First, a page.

One of the obligations we have as a training partner in addition to helping load, spot, and lift off is to point out to to our training partners the aspects of their technique that we see. Working closest with them, we are able to see what they are in need of for correction and/or affirmation. If you are in a one-to-one situation with a single training partner, this can be challenging, as you are mostly working to keep them safe while spotting them.

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However, when possible, or if you have a team you train with, coaching (assuming you are not brand new to the sport) should be a part of your daily routine when training with your partner. Coaching can take many forms, be it creating a program for them, helping them at a meet, or planning their nutrition. In this case, I am really honing in on the set-to-set, rep-per-rep coaching with regard to technique. Programming, meet prep, and nutrition really won’t come into play if your partner’s technique is poor as that will serve to sabotage even the best constructed training or nutrition program. In my personal opinion and experience over two and a half decades of powerlifting, technique trumps all. Without it, the lifter is destined to produce sub-par results compared to what they would achieve with all other variables being the same with the addition of sound technique.

At the Monster Garage Gym, we have a mix of powerlifters who train together. The diversity is rich as we have elite, novice, intermediate, geared, raw, male, female and all time record holders all training together. That being said, there is coaching going on with virtually every set and rep regardless of the type of lifter. The coaching varies as do the lifters, but the focus remains the same: point out the shortcoming that is impacting the lifter in a negative way. What I am not talking about is encouraging, cheering on or motivating the lifter, as those can be verbal cues as well. Being your training partner’s encourager and being your training partner's coach are two things that can happen simultaneously, but they are also mutually exclusive and the difference is stark to say the least.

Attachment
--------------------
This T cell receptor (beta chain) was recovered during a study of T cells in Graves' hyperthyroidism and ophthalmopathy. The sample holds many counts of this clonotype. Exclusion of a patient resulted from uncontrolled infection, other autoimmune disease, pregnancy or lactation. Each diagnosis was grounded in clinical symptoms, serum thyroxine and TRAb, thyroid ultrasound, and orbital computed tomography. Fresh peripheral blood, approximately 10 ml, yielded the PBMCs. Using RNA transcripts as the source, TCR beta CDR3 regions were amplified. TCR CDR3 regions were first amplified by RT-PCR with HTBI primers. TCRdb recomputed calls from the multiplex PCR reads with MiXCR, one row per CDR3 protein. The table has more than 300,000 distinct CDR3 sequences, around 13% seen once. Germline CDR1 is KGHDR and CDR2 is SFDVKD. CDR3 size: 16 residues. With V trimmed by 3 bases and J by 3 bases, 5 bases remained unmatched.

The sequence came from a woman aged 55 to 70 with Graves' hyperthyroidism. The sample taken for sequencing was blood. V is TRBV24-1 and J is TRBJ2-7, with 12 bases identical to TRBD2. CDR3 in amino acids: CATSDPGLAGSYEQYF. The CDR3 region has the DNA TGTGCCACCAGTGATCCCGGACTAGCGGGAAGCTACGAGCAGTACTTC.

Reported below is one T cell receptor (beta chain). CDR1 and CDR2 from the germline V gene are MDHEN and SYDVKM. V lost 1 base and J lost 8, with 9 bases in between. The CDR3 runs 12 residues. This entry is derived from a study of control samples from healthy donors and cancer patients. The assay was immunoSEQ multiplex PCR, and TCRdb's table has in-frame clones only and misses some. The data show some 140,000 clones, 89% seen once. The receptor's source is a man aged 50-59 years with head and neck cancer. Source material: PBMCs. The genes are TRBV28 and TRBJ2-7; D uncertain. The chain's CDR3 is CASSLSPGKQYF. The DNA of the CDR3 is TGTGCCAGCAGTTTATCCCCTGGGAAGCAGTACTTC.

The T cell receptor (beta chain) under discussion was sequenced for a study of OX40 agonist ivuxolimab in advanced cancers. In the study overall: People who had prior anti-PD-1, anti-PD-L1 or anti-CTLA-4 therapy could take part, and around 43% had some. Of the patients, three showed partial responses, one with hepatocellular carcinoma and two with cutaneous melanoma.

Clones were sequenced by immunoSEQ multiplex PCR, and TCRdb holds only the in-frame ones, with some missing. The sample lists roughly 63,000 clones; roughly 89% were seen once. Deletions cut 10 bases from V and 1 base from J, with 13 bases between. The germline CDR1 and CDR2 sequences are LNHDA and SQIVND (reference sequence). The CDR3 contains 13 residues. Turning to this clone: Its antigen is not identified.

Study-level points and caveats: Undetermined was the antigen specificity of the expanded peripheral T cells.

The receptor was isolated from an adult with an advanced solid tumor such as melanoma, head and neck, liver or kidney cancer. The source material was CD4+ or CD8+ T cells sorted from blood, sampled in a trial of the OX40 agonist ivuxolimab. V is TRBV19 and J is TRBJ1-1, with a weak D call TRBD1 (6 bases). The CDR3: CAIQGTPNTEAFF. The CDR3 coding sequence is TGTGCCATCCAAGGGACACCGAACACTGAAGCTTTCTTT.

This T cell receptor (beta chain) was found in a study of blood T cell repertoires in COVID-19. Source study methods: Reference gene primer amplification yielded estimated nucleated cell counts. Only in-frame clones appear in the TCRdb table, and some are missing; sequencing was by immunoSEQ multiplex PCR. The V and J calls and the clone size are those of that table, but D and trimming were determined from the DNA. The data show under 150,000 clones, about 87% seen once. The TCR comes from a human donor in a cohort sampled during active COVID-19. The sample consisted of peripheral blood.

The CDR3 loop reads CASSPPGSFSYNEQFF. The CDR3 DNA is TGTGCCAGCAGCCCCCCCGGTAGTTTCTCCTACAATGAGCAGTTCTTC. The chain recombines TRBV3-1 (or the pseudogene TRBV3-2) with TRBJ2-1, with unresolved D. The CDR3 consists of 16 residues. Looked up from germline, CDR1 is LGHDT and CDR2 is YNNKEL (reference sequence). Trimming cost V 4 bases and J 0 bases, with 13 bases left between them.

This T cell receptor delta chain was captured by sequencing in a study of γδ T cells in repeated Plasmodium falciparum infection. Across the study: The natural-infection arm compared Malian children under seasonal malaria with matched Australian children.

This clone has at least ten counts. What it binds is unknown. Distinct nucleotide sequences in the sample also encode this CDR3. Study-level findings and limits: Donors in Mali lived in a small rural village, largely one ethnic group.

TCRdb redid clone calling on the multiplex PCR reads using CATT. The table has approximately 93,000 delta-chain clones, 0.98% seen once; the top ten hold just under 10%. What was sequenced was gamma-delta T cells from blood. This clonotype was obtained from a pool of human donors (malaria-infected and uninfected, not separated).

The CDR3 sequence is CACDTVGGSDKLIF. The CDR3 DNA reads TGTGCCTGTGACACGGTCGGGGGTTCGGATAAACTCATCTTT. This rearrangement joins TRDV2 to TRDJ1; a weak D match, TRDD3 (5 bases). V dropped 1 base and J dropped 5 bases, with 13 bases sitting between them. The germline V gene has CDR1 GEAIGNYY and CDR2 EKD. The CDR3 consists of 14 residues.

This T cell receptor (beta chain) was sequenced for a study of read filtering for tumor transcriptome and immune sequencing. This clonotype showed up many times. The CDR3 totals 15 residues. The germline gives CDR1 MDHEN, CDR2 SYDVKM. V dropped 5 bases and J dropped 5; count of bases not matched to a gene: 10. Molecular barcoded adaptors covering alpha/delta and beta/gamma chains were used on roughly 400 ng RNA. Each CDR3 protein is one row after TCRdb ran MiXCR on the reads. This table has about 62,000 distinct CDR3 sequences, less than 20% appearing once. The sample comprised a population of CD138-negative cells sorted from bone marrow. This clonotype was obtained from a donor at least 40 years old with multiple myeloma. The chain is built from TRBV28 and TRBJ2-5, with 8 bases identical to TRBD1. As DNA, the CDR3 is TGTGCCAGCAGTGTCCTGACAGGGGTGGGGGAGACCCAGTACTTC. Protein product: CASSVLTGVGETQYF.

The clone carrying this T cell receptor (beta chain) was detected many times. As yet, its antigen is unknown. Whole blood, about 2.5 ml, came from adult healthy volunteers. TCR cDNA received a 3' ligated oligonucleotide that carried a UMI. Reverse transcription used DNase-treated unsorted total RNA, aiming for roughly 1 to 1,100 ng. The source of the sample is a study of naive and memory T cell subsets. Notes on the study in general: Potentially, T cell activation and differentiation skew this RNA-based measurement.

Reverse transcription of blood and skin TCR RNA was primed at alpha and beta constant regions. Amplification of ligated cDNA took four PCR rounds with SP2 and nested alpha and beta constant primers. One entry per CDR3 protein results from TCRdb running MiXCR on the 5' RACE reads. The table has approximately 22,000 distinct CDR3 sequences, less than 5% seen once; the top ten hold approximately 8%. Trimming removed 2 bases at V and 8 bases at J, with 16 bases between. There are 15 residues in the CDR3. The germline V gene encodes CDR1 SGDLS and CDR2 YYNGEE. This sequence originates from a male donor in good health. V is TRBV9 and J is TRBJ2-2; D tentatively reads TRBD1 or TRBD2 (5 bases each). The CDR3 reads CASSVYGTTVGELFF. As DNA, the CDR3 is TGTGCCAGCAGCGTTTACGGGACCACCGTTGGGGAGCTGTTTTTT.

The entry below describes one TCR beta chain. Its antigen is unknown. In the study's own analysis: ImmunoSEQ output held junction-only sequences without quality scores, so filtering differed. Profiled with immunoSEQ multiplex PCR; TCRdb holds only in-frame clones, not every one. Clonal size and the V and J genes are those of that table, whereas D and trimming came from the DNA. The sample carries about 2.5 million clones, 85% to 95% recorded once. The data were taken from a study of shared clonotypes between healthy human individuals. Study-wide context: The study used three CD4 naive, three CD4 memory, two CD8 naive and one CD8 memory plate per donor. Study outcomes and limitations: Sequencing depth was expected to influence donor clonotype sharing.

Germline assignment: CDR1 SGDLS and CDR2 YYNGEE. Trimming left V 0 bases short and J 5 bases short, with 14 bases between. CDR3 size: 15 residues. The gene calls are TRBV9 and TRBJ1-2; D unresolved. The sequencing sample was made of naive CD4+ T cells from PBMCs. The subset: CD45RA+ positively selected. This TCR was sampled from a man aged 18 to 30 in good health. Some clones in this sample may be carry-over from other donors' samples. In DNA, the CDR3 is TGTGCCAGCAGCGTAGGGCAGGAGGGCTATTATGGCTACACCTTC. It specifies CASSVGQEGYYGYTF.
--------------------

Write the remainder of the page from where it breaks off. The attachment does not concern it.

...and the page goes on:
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The above training video is an example of the coaching cues during a set, sometimes for every rep within the set. The verbal cues are not merely reminders, but commands for the lifter to heed as we want to squeeze every ounce of power and strength out of each and set because that is the only way we become strong(er) tomorrow than we were the day prior.

Be the technical sounding board, the mirror, the one who critiques and corrects the technical flaws in your training partner. This has to happen every training session, set after set, rep after rep.